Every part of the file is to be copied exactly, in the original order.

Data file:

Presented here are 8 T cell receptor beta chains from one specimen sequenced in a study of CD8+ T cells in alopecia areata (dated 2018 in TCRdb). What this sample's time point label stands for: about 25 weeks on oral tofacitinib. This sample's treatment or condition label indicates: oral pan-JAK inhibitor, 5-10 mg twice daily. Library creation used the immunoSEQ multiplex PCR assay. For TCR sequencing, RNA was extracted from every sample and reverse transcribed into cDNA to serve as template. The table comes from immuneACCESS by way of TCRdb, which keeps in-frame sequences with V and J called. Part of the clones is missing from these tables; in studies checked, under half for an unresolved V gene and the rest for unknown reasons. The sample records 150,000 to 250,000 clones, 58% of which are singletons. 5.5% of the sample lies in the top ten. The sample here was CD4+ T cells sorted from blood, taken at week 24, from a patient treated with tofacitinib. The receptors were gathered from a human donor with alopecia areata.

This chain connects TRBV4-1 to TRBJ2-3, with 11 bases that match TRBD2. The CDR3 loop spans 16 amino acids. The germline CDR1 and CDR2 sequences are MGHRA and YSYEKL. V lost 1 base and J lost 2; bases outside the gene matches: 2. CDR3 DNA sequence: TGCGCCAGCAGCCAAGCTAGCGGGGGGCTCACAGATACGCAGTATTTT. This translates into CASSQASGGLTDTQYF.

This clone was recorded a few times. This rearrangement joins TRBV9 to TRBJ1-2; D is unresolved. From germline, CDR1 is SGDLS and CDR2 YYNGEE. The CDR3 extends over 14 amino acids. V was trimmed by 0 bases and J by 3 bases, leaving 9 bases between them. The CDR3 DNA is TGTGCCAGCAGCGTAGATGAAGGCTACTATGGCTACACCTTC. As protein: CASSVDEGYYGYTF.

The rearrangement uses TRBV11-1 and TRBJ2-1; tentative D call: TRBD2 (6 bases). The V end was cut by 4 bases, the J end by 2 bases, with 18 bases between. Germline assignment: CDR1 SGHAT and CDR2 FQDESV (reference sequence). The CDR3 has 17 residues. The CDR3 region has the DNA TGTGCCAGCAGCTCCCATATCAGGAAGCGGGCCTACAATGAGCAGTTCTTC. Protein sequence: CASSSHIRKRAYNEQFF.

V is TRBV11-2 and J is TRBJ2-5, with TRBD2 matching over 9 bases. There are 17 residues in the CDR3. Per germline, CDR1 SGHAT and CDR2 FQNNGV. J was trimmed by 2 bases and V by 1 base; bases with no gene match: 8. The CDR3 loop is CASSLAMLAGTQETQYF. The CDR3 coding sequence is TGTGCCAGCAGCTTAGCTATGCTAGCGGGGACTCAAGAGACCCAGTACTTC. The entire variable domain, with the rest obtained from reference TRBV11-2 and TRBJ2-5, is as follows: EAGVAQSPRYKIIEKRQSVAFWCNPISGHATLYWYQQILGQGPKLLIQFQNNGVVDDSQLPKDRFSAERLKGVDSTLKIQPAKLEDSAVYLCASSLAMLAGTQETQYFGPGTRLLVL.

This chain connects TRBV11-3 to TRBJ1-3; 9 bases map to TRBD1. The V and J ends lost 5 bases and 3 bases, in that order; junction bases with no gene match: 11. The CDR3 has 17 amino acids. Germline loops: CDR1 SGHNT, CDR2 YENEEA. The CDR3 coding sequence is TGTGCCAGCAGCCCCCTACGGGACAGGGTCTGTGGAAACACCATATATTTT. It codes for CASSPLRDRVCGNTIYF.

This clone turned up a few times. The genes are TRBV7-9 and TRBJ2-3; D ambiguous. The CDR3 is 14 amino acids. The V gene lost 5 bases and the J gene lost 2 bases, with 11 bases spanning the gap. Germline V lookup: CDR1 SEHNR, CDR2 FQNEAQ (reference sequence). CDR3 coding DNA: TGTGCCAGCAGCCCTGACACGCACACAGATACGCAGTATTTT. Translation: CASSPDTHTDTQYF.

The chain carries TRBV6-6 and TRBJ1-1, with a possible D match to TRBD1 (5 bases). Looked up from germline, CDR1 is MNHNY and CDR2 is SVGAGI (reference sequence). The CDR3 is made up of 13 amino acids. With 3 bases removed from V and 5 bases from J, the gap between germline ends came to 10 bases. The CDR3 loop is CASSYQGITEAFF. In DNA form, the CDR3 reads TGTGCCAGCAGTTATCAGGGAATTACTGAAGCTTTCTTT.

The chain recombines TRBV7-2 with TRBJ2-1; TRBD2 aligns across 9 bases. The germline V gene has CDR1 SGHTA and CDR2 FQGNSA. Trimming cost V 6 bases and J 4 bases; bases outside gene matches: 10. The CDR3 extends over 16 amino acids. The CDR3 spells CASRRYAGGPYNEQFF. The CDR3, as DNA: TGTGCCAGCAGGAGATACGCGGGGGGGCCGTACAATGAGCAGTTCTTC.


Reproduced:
Presented here are 8 T cell receptor beta chains from one specimen sequenced in a study of CD8+ T cells in alopecia areata (dated 2018 in TCRdb). What this sample's time point label stands for: about 25 weeks on oral tofacitinib. This sample's treatment or condition label indicates: oral pan-JAK inhibitor, 5-10 mg twice daily. Library creation used the immunoSEQ multiplex PCR assay. For TCR sequencing, RNA was extracted from every sample and reverse transcribed into cDNA to serve as template. The table comes from immuneACCESS by way of TCRdb, which keeps in-frame sequences with V and J called. Part of the clones is missing from these tables; in studies checked, under half for an unresolved V gene and the rest for unknown reasons. The sample records 150,000 to 250,000 clones, 58% of which are singletons. 5.5% of the sample lies in the top ten. The sample here was CD4+ T cells sorted from blood, taken at week 24, from a patient treated with tofacitinib. The receptors were gathered from a human donor with alopecia areata.

This chain connects TRBV4-1 to TRBJ2-3, with 11 bases that match TRBD2. The CDR3 loop spans 16 amino acids. The germline CDR1 and CDR2 sequences are MGHRA and YSYEKL. V lost 1 base and J lost 2; bases outside the gene matches: 2. CDR3 DNA sequence: TGCGCCAGCAGCCAAGCTAGCGGGGGGCTCACAGATACGCAGTATTTT. This translates into CASSQASGGLTDTQYF.

This clone was recorded a few times. This rearrangement joins TRBV9 to TRBJ1-2; D is unresolved. From germline, CDR1 is SGDLS and CDR2 YYNGEE. The CDR3 extends over 14 amino acids. V was trimmed by 0 bases and J by 3 bases, leaving 9 bases between them. The CDR3 DNA is TGTGCCAGCAGCGTAGATGAAGGCTACTATGGCTACACCTTC. As protein: CASSVDEGYYGYTF.

The rearrangement uses TRBV11-1 and TRBJ2-1; tentative D call: TRBD2 (6 bases). The V end was cut by 4 bases, the J end by 2 bases, with 18 bases between. Germline assignment: CDR1 SGHAT and CDR2 FQDESV (reference sequence). The CDR3 has 17 residues. The CDR3 region has the DNA TGTGCCAGCAGCTCCCATATCAGGAAGCGGGCCTACAATGAGCAGTTCTTC. Protein sequence: CASSSHIRKRAYNEQFF.

V is TRBV11-2 and J is TRBJ2-5, with TRBD2 matching over 9 bases. There are 17 residues in the CDR3. Per germline, CDR1 SGHAT and CDR2 FQNNGV. J was trimmed by 2 bases and V by 1 base; bases with no gene match: 8. The CDR3 loop is CASSLAMLAGTQETQYF. The CDR3 coding sequence is TGTGCCAGCAGCTTAGCTATGCTAGCGGGGACTCAAGAGACCCAGTACTTC. The entire variable domain, with the rest obtained from reference TRBV11-2 and TRBJ2-5, is as follows: EAGVAQSPRYKIIEKRQSVAFWCNPISGHATLYWYQQILGQGPKLLIQFQNNGVVDDSQLPKDRFSAERLKGVDSTLKIQPAKLEDSAVYLCASSLAMLAGTQETQYFGPGTRLLVL.

This chain connects TRBV11-3 to TRBJ1-3; 9 bases map to TRBD1. The V and J ends lost 5 bases and 3 bases, in that order; junction bases with no gene match: 11. The CDR3 has 17 amino acids. Germline loops: CDR1 SGHNT, CDR2 YENEEA. The CDR3 coding sequence is TGTGCCAGCAGCCCCCTACGGGACAGGGTCTGTGGAAACACCATATATTTT. It codes for CASSPLRDRVCGNTIYF.

This clone turned up a few times. The genes are TRBV7-9 and TRBJ2-3; D ambiguous. The CDR3 is 14 amino acids. The V gene lost 5 bases and the J gene lost 2 bases, with 11 bases spanning the gap. Germline V lookup: CDR1 SEHNR, CDR2 FQNEAQ (reference sequence). CDR3 coding DNA: TGTGCCAGCAGCCCTGACACGCACACAGATACGCAGTATTTT. Translation: CASSPDTHTDTQYF.

The chain carries TRBV6-6 and TRBJ1-1, with a possible D match to TRBD1 (5 bases). Looked up from germline, CDR1 is MNHNY and CDR2 is SVGAGI (reference sequence). The CDR3 is made up of 13 amino acids. With 3 bases removed from V and 5 bases from J, the gap between germline ends came to 10 bases. The CDR3 loop is CASSYQGITEAFF. In DNA form, the CDR3 reads TGTGCCAGCAGTTATCAGGGAATTACTGAAGCTTTCTTT.

The chain recombines TRBV7-2 with TRBJ2-1; TRBD2 aligns across 9 bases. The germline V gene has CDR1 SGHTA and CDR2 FQGNSA. Trimming cost V 6 bases and J 4 bases; bases outside gene matches: 10. The CDR3 extends over 16 amino acids. The CDR3 spells CASRRYAGGPYNEQFF. The CDR3, as DNA: TGTGCCAGCAGGAGATACGCGGGGGGGCCGTACAATGAGCAGTTCTTC.